After seeing the article in the Guardian a few weeks ago, I thought I’d pop along to their offices if I happened to be in London at the right time. Luckily the Philippine ambassador saw fit to invite me round, so I did end up in London after all.

But, I would have welcomed more than the foyer of the Guardian. OK, so it has walls. Walls with exhibits on them. It has stairs to the offices. It has a security guard. After my trek all the way there I would have loved somewhere to sit. Many galleries have seats. You can rest, and you can think about what you’re looking at. Here I was in and out in minutes, or so it felt. I had also hoped there would be many more photos not already known to me from the paper.

The photos are good. No question about it. But then if you have access to famous people, especially in unusual settings, then half the battle has been won. Experience in how to get the famous people to pose will help, and I’m sure the superior long lenses do their job. But an amateur could take pictures like these, too. Murdo has a lot of interesting umbrellas, and I’m certain they assist him with the job in hand.

So, just get a politician to stand in front of a derelict cottage, or someone rich to sit down in an untidy room and you’re halfway there.

Or am I being unfair?

Murdo Macleod and press photographers with Philip Pullman at Charlotte Square

Murdo is the one in red. Philip Pullman asked what gave him the right to ‘give the orders’, and I believe the answer was his red fleece. This photo was taken by someone who is not aspiring to professional photography, using an ordinary small camera, which incidentally was bought after our first encounter with Philip, when we were so camera-less that we had to borrow one. But that’s another story.

Famous faces?

CultureWitch’s alter ego, the Bookwitch, is busy doing the Edinburgh International Book Festival. You don’t just see authors there, however, but the odd actor also passes through. Even some completely normal actors…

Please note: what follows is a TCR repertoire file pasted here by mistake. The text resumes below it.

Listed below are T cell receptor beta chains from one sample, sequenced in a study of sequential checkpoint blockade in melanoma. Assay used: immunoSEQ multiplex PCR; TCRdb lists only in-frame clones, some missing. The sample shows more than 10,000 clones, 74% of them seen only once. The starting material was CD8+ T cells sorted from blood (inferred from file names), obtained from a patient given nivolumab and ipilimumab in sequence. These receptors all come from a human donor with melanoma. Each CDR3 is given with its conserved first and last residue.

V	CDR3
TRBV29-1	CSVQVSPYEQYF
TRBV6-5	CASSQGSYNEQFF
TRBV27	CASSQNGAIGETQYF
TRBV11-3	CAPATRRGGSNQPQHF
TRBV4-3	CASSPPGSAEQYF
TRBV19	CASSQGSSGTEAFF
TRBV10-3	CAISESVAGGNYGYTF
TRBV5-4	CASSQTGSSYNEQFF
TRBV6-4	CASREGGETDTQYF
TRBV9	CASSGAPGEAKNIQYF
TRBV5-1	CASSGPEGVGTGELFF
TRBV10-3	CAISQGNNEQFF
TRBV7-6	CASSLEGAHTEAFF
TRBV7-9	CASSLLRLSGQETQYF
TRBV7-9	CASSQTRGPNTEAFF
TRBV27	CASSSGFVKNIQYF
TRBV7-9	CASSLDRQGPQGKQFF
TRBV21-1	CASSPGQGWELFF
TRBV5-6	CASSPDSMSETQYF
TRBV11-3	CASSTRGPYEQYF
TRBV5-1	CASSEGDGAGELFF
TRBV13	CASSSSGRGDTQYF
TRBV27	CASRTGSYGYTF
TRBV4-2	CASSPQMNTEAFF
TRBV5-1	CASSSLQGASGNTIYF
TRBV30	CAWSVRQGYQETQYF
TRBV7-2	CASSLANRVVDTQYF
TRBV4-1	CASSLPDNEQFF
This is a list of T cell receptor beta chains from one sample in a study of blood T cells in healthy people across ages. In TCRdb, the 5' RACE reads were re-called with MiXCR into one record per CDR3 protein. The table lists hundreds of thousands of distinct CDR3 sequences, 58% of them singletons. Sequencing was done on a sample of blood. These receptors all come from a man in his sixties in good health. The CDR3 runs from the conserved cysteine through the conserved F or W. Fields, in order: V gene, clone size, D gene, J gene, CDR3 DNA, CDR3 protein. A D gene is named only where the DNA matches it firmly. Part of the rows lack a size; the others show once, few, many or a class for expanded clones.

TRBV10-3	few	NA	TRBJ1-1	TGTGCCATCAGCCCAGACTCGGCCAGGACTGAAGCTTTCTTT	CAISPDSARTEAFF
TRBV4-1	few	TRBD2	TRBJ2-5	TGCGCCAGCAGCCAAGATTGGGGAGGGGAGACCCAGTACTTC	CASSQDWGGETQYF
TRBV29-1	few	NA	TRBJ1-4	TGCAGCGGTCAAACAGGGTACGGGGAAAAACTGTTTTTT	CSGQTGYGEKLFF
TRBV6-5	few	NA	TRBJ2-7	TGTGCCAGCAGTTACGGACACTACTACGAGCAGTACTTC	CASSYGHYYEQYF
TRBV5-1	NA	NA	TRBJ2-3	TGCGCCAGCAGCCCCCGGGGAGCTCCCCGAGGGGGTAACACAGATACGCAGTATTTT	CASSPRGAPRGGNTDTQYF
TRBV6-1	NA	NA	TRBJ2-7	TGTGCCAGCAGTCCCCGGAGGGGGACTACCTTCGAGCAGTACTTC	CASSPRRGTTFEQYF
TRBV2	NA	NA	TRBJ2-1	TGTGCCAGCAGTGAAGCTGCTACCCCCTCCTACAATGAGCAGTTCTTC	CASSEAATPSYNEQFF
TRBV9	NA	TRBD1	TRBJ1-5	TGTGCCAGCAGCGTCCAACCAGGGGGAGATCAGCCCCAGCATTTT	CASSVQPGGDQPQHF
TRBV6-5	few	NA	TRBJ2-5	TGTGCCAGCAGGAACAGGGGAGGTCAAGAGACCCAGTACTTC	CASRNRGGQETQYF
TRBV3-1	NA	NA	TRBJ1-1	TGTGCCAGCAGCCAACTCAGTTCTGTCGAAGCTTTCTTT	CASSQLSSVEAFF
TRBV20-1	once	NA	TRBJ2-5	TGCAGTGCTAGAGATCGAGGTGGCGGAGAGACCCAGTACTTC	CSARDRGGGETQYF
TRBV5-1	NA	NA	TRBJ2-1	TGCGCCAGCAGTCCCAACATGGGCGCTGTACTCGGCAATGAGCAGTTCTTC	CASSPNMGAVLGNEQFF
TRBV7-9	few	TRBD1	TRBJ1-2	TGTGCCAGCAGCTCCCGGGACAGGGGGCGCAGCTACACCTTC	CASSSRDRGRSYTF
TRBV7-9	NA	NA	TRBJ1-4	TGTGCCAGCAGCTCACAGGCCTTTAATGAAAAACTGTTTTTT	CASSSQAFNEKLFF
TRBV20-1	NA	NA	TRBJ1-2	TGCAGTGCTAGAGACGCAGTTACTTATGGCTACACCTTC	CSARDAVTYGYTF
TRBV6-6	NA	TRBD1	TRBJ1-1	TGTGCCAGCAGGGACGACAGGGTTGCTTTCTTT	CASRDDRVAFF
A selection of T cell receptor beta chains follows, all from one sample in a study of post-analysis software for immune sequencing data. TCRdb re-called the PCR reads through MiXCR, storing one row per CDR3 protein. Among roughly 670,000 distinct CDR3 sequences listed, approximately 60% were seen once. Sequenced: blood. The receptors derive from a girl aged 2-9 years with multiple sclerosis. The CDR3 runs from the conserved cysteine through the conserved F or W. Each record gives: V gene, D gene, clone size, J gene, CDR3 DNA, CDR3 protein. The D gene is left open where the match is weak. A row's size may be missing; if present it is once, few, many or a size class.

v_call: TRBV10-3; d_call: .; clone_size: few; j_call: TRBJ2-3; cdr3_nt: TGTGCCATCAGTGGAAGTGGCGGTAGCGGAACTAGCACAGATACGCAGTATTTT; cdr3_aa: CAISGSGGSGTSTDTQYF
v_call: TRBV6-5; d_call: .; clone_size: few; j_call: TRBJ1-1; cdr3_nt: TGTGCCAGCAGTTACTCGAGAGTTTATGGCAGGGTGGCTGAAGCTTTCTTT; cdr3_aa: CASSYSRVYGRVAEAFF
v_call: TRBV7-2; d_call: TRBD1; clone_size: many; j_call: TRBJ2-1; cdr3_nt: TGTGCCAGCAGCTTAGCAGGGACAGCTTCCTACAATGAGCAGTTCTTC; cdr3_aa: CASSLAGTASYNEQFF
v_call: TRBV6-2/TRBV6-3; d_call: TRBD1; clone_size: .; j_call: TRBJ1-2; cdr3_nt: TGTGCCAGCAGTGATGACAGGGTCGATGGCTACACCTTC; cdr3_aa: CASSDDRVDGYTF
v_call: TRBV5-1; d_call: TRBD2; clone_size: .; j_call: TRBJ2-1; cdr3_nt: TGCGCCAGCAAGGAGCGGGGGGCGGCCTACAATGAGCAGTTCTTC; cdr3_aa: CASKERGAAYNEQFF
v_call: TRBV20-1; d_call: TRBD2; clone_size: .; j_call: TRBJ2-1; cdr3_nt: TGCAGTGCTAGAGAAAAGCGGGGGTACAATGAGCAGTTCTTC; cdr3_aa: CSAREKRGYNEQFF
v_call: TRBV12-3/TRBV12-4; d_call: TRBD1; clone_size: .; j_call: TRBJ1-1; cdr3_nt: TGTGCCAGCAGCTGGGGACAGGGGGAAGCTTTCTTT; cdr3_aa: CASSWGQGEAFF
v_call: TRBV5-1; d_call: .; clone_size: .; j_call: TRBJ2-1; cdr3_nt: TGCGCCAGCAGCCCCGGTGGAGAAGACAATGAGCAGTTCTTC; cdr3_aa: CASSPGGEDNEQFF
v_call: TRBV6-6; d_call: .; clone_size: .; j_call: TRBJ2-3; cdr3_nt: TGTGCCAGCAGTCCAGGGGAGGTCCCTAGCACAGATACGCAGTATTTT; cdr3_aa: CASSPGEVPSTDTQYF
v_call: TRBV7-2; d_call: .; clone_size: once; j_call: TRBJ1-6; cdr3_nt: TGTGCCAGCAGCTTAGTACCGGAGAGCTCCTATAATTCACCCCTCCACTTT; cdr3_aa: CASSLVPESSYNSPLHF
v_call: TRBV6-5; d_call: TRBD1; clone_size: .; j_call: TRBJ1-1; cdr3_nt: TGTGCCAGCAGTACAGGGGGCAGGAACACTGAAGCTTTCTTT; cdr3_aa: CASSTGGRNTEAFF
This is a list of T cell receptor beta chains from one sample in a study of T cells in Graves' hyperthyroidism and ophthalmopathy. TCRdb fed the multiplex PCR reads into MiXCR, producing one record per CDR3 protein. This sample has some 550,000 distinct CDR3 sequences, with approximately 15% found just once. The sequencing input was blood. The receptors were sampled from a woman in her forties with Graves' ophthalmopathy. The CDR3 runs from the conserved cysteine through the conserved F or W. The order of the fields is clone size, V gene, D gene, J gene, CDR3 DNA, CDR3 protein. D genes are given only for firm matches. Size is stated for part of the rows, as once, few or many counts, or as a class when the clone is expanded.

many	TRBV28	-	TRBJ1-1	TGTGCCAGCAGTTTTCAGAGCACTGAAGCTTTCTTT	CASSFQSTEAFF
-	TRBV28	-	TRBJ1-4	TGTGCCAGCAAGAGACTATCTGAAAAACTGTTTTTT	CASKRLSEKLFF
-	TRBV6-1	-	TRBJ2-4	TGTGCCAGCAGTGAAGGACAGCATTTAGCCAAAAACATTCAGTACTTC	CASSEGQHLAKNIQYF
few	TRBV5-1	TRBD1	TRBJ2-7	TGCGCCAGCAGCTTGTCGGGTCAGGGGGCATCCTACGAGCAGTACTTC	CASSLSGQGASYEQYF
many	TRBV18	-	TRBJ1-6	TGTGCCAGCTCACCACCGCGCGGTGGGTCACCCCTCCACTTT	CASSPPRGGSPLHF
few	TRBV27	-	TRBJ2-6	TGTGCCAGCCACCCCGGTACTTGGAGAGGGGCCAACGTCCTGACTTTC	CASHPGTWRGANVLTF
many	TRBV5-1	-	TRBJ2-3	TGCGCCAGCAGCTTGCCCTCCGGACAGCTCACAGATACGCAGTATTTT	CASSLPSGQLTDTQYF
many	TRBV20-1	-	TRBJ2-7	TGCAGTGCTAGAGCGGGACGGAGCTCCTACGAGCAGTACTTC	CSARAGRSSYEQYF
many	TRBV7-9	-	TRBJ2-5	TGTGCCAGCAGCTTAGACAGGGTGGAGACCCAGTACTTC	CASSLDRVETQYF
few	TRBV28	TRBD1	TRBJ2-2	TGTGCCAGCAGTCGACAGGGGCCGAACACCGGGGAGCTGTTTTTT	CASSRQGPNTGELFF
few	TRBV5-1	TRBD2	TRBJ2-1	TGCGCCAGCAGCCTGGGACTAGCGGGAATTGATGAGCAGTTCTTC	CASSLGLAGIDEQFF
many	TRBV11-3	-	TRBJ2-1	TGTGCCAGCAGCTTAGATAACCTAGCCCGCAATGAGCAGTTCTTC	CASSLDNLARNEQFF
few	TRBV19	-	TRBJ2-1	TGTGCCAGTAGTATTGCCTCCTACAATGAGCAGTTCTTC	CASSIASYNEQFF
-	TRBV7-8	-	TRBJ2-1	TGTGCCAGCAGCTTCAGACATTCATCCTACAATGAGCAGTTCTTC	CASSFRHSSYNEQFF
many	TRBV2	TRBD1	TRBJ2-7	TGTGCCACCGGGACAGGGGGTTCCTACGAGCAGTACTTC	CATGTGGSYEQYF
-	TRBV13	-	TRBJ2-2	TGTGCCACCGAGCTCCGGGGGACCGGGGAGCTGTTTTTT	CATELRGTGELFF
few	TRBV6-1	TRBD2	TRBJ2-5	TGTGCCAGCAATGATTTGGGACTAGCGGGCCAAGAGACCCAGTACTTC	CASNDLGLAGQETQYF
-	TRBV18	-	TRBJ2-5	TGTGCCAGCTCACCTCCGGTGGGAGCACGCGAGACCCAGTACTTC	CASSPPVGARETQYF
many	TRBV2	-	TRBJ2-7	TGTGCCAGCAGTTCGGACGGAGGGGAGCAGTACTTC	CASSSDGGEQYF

So you photograph them. You might as well, when you’re near the great and the famous.

Yesterday I was -ismed when doing so. Haven’t yet decided which -ism. But as I was trying to take a photo of Simon Callow, who I can barely tell apart from that Cowell chap on television, I was -ismed. It’s bad enough standing behind all those ‘real’ photographers with their overlong whatsits, brandishing my tiny pocket camera. I don’t need to be told that I can’t video the famous man.

But I was. Can only assume that being a witch, fat, old, blogger, amateur, or something else equally offputting which I haven’t yet thought of, was behind the not altogether friendly warning. Because those men with the long lenses wouldn’t be told not to video anyone. Anyway, why would they? And if so, why would I?

Joked a little on facebook yesterday that I don’t even know who Simon Callow is. I do. Once I’ve worked out he is not the Cowell fellow (I have to do it every time), I know. He was in the Four Weddings thing. And he was Pliny in The Roman Mysteries. That’s the sum total of my Callow knowledge.

Simon Callow

If there is ever a guest at the EIBF who’d make my heart flutter so much that I’d know I wouldn’t be able not to sneak a little video with my little camera, I’ll tell them, and then they can lock me away for the ten minutes.

I mean, I can’t even put the video from church on YouTube. What could a technically challenged witch do with a clandestine Callow?

From Cutline to Coraline – no thanks

You know the Other Mother, the one with button eyes? Scary. You wouldn’t want to wake up and find your mother had changed like that. And you don’t really want to sit at your computer, blogging merrily away, totally awake, to find that you now have an Other Blog Theme. Nightmare stuff.

So were they thinking of Neil Gaiman’s Coraline, those lovely people at WordPress, when they named the ‘other’ Cutline ‘lookalike’ theme? Sounds similar enough to Cutline, doesn’t it? And there is the clone idea from Coraline.